Before the Cocktail Napkin

Michelangelo’s studies for the vestibule stairs, Casa Buonarroti, Florence.
Above: Michelangelo, sketch for the Laurentian Library, rare books room, pen and ink. Below: Michelangelo, study for the Laurentian Library, rare books room, black chalk, pen and ink
Michelangelo, fortification study, red chalk and pen
Left: Michelangelo, tomb of Julius II, project of 1505, pen and ink, brush and wash, over stylus ruling and metalpoint. Right: Michelangelo, tomb of Julius II, begun 1505; “compromised” completion 1545, San Pietro in Vincoli, Rome

“The sketch on a cocktail napkin has become a modern-day shorthand for architectural epiphany,” writes Cammy Brothers ’91, Ph.D. ’99, an associate professor of architecture at the University of Virginia. The architect who interests her is best known as a painter and sculptor. In Michelangelo, Drawing, and the Invention of Architecture (Yale, $65), rather than examining his drawings for insight into his buildings, Brothers interprets his buildings (the Medici Chapel and Laurentian Library) as the product of his imagination worked out on paper. She dedicates the book to Howard Burns, an expert on Palladio who taught at Harvard’s Graduate School of Design, and to the late Adams University Professor John Shearman, a leading Michelangelo scholar. Brothers also benefited from time spent at the Villa I Tatti and Dumbarton Oaks. 

Michelangelo transformed the purpose and appearance of architectural drawings, and in so doing changed architecture itself. He demonstrated the possibility for architecture to be a vehicle for the imagination equal to painting or sculpture. The distinct character of his drawings… show[s] the way in which he would start with a remembered form, and how, in drawing and redrawing it, it would take on an entirely different aspect.…Michelangelo’s unusual approach to architectural drawing emerged from his figurative drawing practice.

The irony of Michelangelo’s architectural legacy, however, is that his fame eclipsed his influence. In other words, while he acquired renown for “breaking the bonds and chains” of architecture (in the words of Vasari), few were willing or able to follow his lead. The asymmetry between Michelangelo’s experimental and exploratory approach to architecture and drawing and its tepid legacy may in part be explained by the advent of architectural education.…As the [sixteenth] century progressed, so did an increasingly rigid set of expectations about what an architect should know—principally, a canonical set of Roman monuments and the details of the classical orders. Key to the formation of these standards was the use and diffusion of drawings and printed images of Roman monuments, which came to constitute textbooks of ancient architecture. The sheer repetition of a limited set of images narrowed the palette of representational choices and led to greater conformity.…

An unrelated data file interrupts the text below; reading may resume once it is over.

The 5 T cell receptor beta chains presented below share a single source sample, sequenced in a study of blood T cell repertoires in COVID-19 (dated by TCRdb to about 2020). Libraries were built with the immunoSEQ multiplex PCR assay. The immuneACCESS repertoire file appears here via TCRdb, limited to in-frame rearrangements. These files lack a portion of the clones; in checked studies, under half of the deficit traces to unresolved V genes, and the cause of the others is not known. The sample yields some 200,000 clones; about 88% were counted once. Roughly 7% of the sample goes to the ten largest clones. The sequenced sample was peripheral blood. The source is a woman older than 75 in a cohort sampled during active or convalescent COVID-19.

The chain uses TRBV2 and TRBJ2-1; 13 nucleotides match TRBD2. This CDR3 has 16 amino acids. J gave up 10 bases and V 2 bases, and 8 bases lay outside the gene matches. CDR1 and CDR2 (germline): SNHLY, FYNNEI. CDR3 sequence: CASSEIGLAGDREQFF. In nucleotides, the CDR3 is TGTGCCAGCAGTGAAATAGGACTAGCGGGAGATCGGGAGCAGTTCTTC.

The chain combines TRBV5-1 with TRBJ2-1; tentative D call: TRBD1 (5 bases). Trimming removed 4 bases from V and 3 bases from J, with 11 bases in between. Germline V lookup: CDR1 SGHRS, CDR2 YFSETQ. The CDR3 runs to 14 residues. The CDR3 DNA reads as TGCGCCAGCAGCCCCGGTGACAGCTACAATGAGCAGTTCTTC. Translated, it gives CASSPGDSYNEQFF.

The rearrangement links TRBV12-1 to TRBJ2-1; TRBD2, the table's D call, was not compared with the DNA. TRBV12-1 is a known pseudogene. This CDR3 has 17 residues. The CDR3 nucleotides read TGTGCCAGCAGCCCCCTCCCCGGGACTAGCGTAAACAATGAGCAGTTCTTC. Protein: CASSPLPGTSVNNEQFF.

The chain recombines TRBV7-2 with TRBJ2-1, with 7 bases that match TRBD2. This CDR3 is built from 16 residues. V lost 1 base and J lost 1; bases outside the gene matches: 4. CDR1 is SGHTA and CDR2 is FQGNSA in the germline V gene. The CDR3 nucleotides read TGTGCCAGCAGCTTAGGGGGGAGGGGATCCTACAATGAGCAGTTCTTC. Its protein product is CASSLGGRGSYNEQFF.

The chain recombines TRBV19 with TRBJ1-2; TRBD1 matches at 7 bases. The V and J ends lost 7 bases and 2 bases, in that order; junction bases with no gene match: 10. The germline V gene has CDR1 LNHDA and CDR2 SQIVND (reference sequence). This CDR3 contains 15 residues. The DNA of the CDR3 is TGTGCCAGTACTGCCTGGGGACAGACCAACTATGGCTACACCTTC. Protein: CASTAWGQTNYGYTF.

In general, surprisingly little attention has been paid by scholars to the connections between Michelangelo’s activities as a painter, sculptor, architect, and poet. These links would have been much more intuitively obvious in the fifteenth and sixteenth centuries than they are today. In 1568, for example, Benvenuto Cellini stated that Michelangelo “was the greatest architect who ever was, only because he was the greatest sculptor and the greatest painter.” Yet much of the literature on Michelangelo has fallen prey to a sort of academic compartmentalization antithetical to the nature of his artistic production.

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